Nokia Corporation (NYSE:NOK) (BIT:NOK1V) (HEL:NOK1V) is experimenting with an innovative charging system that would work using ambient radio waves, the weak signals released by radio, television, and mobile devices that surround us permanently, according to a report from Duncan Graham-Rowe of The Guardian.

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Nokia developed a prototype of the innovative charging system

The report indicated that the Nokia Corporation (NYSE:NOK) (BIT:NOK1V) (HEL:NOK1V) research station in Cambridge, United Kingdom has already developed a prototype of the innovative charging system. One of the researchers who created the device, Markku Rouvala, said it is capable of collecting a small amount of power, but enough to power a mobile phone in a standby mode indefinitely without plugging it to the main electric source.

A similar technology is currently applied in the Oyster cards used by commuters in London. The radio waves coming from reader devices provide power to the cards as they are swiped in the machine. In addition, radio waves are also used in old crystal radio sets, and modern radio frequency identification tags, which are used in shipping and anti theft devices.

According to Nokia Corporation (NYSE:NOK) (BIT:NOK1V) (HEL:NOK1V), its prototype charging system has the ability to collect a larger amount of energy (a thousand times more) from signals miles away compared with other devices that can only harvest a few microwatts of power.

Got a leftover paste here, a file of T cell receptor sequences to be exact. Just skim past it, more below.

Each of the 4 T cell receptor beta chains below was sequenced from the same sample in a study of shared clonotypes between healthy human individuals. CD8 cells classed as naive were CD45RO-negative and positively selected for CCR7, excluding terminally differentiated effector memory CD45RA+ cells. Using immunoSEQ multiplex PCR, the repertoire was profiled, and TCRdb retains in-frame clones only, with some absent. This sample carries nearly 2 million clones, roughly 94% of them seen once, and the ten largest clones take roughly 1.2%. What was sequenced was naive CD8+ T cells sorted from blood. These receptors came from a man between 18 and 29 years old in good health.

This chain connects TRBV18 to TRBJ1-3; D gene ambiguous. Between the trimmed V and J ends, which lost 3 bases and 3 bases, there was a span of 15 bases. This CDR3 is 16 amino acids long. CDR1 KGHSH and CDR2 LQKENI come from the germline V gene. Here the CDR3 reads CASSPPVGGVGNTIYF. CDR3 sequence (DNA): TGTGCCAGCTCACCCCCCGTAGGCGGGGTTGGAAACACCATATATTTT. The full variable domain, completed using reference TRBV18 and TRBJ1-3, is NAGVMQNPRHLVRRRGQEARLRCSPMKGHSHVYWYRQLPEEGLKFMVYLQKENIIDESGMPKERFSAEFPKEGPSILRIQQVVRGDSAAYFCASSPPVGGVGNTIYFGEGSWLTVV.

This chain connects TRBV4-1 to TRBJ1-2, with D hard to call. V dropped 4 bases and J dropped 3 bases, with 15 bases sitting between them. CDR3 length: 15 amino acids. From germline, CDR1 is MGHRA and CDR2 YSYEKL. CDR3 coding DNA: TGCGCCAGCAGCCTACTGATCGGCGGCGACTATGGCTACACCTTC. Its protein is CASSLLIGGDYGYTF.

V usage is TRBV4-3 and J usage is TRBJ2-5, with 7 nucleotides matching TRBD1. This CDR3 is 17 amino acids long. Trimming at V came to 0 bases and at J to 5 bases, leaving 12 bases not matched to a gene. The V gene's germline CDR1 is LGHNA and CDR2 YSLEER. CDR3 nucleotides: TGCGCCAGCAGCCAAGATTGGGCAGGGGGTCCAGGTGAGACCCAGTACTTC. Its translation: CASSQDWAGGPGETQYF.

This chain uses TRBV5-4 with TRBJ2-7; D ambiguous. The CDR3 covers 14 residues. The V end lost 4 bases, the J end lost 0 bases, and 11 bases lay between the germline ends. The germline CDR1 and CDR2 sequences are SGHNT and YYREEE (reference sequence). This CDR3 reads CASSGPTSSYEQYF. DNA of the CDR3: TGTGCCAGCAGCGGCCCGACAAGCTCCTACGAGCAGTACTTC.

Markku Rouvala explains collecting power from signals

Rouvala explained that the energy available in every signal is tiny, but collecting the available radio waves in a wide range of frequencies adds up. He said they managed to harvest as much as 5 milliwatts of energy. According to him, the technique in collecting power from signals is to ensure that the circuits use lesser power that what they receive.

The researcher emphasized that their primary objective for the new charging system is to be able to collect enough power, more than 20 milliwatts, to keep a phone in a standby mode indefinitely without recharging it by plugging into the main electric source. According to Rouvala, this amount of power is enough to make a phone call or receive a call.

Rouvala said Nokia Corporation (NYSE:NOK) (BIT:NOK1V) (HEL:NOK1V) aims to develop the new charging system, wherein it would be able to collect as much as 50 milliwatts to be able to recharge the battery of a mobile phone slowly.

Remarkable achievement for Nokia

Steve Beeby, an expert in collecting ambient energy at the University of Southampton, commented that if Nokia Corporation (NYSE:NOK) (BIT:NOK1V) (HEL:NOK1V) succeeds in its objective, it would be a remarkable achievement. He said, “”Radio frequency power falls off exponentially with distance.”

Nikola Tesla was the person who demonstrated the transfer of energy wirelessly in 1893. He tried to build an intercontinental transmission tower to send energy across the Atlantic.

Nokia Corporation (NYSE:NOK) (BIT:NOK1V) (HEL:NOK1V) is already selling smartphones integrated with wireless charging, such as the Lumia 925, Lumia 920, and Lumia 820.